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Q&A with Antonio Faiola

MBA ’17 and Valedictorian to the Global Executive MBA class

After 18 months of travelling with the Global Executive MBA, Antonio says he has a deeper appreciation of the ‘connected world’. And yet it’s the small things that have stayed with him. Read the full story:

How does it feel to be chosen as the valedictorian of your class?

It’s quite a privilege. I’ve learned so much from each of my classmates, and they are all individuals that I admire. Being chosen as valedictorian of my class means that somehow throughout the program, I’ve made a positive impact with my peers. And that means a lot.

To be honest, I’m a bit nervous about writing my valedictorian speech because I want it to be memorable. It is an honour, and it’s something that really tops off my whole experience. What a terrific way to end my GEMBA journey.

The GEMBA program takes its students to different economic hubs around the world. Any highlights from that adventure?

There were so many great moments from our travels around the world. A highlight for me was the site visit at the Casa Marin winery, outside of Santiago, Chile. We learned about the challenges and successes of the winery, which is set in a beautiful location. We were treated to a wonderful meal and a lovely selection of wines; more importantly, we saw a dream come true. We had the opportunity to meet Maria Luz Marin, the first female winemaker in Chile and the founder of the winery. She shared with us her story and her passion shone through. Her dream was to establish a winery in Lo Abarca – an area of the country she had fond childhood memories of. Against the advice of industry experts and despite the unfavourable climate of the area, a winery was born.

Today, Casa Marin produces award-winning wines that are sold throughout the world. Obviously, there were struggles along the way, both personal and financial, but she kept going. It was a lesson that if you follow your heart and your passions, you will make the right decisions in life. The detours along the way are simply part of the journey.


“If you follow your heart and your passions, you will make the right decisions in life.”


Any other highlights from your journey?

There are so many highlights. There’s the time we spent in Maboneng, a district of Johannesburg, South Africa. Once a rundown area, known for its poverty and high crime rate, this has become a vibrant part of the city. Artists have established galleries, people are moving back, restaurants and cafes are bustling, and real estate is booming. All of this was possible because a community shared the vision for change.

Another highlight was the site visit at Li & Fung Limited in Hong Kong. In addition to going behind the scenes to look at the logistical complexities of operating on a worldwide scale, we were really impressed by the company’s corporate culture and focus on its people. It is a culture that empowers its employees.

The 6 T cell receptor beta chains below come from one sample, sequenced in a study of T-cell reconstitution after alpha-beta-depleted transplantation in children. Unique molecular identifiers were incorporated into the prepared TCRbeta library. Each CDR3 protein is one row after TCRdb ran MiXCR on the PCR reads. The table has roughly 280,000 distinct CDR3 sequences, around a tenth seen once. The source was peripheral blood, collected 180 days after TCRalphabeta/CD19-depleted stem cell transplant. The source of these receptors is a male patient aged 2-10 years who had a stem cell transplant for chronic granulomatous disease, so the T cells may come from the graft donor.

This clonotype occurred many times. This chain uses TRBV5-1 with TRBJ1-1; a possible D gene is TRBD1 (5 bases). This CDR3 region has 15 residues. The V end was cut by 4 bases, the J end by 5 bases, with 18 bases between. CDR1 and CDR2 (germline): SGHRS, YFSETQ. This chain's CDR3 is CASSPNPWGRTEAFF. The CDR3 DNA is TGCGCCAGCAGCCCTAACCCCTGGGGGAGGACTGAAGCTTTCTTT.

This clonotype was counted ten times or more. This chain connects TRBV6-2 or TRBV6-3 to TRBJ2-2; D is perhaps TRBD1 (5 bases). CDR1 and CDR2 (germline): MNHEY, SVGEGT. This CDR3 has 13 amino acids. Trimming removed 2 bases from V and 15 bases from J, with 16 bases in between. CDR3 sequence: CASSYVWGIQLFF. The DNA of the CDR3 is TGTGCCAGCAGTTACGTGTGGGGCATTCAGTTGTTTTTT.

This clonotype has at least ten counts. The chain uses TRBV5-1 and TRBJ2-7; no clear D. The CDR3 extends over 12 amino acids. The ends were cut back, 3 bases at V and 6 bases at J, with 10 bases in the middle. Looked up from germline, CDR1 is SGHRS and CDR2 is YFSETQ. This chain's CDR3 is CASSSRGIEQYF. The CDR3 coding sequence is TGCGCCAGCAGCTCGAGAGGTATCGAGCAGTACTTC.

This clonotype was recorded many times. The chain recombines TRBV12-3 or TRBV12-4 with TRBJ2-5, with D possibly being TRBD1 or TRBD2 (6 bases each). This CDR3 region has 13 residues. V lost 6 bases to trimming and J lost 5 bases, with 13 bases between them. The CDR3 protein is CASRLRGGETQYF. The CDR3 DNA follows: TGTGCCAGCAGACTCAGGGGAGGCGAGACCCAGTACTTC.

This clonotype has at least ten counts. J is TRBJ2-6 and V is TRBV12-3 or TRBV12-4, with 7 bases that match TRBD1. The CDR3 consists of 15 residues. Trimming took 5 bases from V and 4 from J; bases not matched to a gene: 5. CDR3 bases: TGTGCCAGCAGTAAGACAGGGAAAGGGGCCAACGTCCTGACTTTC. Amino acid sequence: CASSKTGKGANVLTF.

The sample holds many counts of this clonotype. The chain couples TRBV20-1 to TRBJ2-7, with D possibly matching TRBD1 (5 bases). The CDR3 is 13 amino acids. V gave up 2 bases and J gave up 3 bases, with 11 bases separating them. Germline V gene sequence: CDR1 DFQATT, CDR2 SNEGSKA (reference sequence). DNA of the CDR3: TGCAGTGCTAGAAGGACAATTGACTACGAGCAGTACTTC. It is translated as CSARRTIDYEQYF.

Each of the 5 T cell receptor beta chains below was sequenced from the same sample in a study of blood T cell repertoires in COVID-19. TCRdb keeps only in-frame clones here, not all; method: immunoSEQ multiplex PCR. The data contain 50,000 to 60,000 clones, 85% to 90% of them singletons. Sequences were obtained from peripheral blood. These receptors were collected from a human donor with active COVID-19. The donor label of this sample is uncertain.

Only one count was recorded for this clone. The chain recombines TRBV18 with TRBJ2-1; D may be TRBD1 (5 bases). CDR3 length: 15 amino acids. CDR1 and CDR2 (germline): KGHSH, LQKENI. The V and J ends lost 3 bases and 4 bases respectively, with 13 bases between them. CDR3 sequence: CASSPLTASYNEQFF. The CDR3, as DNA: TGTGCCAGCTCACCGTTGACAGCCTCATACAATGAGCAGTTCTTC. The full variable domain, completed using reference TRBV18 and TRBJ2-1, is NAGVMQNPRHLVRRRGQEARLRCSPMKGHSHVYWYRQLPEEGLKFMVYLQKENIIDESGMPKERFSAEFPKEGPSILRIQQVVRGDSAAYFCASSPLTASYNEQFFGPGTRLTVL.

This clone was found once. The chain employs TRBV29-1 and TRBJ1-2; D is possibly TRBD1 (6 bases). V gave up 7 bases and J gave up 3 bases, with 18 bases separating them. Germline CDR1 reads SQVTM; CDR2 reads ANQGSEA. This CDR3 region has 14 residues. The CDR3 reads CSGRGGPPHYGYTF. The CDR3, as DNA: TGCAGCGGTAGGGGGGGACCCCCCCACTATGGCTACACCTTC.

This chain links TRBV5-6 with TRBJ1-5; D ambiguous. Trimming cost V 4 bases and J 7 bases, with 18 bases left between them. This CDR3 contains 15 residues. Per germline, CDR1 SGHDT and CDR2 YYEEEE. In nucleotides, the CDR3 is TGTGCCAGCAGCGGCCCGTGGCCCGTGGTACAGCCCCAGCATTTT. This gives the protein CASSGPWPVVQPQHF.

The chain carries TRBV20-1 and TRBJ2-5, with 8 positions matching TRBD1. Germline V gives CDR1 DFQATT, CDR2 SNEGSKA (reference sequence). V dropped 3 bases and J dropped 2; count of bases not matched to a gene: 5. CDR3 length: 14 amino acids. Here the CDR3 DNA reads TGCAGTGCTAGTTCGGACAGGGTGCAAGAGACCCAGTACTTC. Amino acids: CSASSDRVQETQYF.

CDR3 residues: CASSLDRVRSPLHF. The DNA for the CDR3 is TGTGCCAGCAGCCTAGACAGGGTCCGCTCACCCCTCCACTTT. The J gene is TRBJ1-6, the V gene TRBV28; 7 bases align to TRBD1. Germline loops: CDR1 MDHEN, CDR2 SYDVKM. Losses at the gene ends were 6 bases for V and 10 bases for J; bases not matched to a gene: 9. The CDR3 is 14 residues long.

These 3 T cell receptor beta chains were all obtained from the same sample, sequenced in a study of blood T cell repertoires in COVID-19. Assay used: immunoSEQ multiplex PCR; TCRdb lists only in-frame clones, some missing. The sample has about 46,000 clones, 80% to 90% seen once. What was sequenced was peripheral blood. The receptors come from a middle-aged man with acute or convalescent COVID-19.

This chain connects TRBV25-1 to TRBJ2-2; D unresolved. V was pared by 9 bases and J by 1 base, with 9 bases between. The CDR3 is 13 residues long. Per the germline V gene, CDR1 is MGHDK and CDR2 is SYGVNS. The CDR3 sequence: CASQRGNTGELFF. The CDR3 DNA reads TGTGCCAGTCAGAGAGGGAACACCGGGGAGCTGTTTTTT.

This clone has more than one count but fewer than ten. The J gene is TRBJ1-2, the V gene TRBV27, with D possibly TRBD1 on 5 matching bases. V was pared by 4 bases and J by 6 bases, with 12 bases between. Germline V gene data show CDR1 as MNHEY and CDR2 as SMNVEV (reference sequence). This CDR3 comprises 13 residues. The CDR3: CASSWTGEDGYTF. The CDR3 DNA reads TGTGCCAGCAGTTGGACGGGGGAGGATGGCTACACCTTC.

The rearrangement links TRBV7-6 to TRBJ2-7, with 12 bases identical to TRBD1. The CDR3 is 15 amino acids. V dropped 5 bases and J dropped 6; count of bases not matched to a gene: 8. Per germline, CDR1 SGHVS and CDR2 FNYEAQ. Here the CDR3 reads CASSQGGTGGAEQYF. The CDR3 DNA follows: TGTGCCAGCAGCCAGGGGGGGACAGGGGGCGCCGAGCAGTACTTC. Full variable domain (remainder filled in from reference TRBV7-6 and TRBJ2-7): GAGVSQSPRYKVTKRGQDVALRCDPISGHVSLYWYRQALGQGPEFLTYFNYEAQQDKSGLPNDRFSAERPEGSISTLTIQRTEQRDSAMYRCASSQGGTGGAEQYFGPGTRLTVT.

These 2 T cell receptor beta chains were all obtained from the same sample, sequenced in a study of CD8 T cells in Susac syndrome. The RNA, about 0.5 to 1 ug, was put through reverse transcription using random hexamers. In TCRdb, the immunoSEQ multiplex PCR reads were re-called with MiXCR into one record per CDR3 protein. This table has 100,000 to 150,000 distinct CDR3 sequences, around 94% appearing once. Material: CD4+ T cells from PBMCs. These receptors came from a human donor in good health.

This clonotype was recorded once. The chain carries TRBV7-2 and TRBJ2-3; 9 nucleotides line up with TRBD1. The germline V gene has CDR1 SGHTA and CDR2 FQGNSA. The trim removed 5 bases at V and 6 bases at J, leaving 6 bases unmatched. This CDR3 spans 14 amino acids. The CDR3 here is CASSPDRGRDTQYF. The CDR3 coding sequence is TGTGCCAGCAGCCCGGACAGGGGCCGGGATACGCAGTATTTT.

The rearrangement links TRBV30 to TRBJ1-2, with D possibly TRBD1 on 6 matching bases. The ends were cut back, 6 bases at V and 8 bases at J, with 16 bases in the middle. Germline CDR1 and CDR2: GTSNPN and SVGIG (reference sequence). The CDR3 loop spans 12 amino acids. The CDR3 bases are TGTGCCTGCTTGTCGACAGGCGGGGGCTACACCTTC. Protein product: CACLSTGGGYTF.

Those are a few of the highlights from the places we visited. Having said that, what I cherish the most are the small moments we experienced together as a class. They will help keep us connected for life.

Why is it important to get immersed in the local business and cultural environment?

They say that travel is one of the best forms of education. I have worked in the airline industry for most of my career, so I’ve been fortunate to do a lot of travelling. The GEMBA program introduced me to parts of the world I’ve never experienced, and allowed me to see those places through a different lens.

The GEMBA program is built around the insight that we live in a connected world. It gives you a real sense of what it would be like to live and work in other places. It shows you the local practices, and the subtle differences between how business is done in one country versus another. To appreciate the program, one should approach it with an open mind and with a genuine sense of curiosity.


“The GEMBA program is built around the insight that we live in a connected world.”


Any advice for someone considering the program?

The journey is what makes the GEMBA program unique. My advice for someone considering the program is to jump right in and to get comfortable with discomfort.

Once in the program, the key is to focus on the relationships you’re building along the way - whether it’s with your classmates, your professors, the professionals at the networking events, the thought leaders invited as guest speakers, or just the people on the street.

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Convocation 2017
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